This is the presentation, and the working subsequently developed from it, that accompanied my lecture at the opening event of the 2009-2010 Seminar Series on Managing Ethno-National Conflict hosted by the Association for the Study of Ethnicity and Nationalism.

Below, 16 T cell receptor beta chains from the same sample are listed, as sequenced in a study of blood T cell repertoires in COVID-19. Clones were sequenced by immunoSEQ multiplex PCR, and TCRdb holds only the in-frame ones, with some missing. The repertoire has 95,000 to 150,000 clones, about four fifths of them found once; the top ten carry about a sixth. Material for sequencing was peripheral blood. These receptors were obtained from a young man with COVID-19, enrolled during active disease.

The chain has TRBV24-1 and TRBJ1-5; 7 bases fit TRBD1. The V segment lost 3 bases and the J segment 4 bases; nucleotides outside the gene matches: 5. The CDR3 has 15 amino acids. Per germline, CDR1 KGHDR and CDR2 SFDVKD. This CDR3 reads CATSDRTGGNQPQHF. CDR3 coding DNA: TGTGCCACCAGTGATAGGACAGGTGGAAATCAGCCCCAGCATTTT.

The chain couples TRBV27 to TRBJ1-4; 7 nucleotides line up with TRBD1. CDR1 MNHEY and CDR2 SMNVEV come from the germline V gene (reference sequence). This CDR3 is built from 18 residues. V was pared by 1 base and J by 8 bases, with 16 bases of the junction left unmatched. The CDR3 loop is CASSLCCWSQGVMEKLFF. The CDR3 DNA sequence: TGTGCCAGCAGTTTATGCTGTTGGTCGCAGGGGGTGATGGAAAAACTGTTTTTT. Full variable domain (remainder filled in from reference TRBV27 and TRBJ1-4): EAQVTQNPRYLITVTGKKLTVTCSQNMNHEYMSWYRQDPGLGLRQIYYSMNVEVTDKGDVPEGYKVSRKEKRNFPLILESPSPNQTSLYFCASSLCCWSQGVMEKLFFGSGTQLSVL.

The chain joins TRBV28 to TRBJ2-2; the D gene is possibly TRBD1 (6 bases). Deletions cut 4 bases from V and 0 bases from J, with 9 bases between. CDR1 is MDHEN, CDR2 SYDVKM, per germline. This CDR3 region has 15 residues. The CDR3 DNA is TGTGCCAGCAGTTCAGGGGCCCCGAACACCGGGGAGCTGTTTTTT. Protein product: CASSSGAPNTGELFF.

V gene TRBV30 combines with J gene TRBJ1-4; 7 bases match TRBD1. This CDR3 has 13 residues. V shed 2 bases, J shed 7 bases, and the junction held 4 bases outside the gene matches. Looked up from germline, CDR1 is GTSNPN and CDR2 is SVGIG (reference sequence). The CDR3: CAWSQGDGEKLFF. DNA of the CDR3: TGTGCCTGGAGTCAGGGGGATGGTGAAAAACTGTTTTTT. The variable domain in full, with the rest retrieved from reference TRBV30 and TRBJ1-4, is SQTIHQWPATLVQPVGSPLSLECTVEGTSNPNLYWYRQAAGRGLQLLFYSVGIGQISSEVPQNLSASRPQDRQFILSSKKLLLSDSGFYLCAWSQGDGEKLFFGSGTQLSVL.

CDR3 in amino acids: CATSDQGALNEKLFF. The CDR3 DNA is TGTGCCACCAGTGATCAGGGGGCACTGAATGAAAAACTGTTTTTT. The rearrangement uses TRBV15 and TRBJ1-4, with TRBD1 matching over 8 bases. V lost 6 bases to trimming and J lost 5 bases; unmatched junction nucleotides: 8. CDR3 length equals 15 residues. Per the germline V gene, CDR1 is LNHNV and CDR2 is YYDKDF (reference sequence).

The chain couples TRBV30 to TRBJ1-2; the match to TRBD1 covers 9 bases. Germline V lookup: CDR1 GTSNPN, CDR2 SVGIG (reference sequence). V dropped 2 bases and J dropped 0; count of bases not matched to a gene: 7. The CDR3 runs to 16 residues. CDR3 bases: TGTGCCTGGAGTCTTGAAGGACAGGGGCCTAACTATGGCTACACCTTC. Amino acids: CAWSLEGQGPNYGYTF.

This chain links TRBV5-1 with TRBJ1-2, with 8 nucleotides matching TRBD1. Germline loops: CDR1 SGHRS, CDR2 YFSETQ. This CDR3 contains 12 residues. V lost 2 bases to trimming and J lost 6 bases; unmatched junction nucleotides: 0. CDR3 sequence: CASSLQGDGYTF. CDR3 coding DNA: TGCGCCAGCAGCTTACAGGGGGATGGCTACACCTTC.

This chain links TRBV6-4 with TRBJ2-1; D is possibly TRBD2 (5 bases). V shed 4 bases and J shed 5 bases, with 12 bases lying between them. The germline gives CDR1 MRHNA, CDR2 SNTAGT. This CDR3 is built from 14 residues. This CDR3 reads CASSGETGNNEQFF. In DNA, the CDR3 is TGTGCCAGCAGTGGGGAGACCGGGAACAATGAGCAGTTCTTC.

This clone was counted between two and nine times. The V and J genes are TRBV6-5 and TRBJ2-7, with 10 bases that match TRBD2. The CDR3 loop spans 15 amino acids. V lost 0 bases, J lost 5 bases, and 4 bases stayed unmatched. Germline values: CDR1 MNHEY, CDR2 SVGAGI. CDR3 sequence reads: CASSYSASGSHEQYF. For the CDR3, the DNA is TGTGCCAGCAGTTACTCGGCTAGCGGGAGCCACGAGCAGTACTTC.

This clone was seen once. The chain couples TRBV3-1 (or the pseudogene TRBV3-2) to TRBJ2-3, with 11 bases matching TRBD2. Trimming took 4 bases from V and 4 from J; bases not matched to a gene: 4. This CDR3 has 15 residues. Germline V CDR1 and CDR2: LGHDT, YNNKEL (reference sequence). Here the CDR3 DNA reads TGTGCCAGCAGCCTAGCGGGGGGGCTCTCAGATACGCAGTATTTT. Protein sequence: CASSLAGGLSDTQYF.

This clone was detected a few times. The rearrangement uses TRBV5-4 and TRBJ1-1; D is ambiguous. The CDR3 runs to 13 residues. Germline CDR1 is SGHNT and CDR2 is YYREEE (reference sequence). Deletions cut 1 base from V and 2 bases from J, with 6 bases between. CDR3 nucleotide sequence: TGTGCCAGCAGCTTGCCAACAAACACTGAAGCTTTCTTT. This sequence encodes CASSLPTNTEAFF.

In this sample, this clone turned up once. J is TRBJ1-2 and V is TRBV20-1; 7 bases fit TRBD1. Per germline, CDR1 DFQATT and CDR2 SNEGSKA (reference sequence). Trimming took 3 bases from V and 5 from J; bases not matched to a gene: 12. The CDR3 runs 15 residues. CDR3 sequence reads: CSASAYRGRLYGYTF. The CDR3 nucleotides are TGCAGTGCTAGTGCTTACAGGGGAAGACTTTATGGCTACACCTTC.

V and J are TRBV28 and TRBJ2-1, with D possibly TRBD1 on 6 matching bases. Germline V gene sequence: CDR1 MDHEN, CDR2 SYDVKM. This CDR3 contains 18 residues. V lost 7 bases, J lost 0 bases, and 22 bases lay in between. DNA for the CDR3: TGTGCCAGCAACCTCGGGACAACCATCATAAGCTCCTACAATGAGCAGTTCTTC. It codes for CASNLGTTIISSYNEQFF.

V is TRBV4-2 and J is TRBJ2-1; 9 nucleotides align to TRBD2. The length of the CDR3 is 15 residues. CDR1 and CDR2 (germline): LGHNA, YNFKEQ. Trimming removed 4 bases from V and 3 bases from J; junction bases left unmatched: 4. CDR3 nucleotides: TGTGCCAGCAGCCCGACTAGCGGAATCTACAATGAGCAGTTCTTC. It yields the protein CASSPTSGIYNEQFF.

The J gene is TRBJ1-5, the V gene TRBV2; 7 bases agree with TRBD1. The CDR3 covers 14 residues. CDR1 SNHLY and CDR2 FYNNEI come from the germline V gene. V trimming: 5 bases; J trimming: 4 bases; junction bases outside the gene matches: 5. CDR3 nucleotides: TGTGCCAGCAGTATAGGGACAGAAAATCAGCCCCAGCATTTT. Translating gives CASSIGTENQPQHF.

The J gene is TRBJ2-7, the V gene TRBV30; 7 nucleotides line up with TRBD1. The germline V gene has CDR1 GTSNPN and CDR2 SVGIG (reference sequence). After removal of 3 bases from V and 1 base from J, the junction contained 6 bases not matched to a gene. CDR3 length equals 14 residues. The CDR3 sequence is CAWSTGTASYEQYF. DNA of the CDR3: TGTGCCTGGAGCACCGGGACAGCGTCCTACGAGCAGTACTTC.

I argue in this paper that the practical need to manage ethno-national conflict has resulted in thorough academic engagement with the subject, which, in turn, has generated a range of different theories of conflict management. The paper provides an overview of the current debate and examines the differences and similarities between three different theories – liberal consociationalism, centripetalism, and power-dividing. Based on this examination, I develop an analytical framework to identify the conditions under which ethno-national conflict management can succeed in providing settlements in the framework of which sustainable peace is attainable.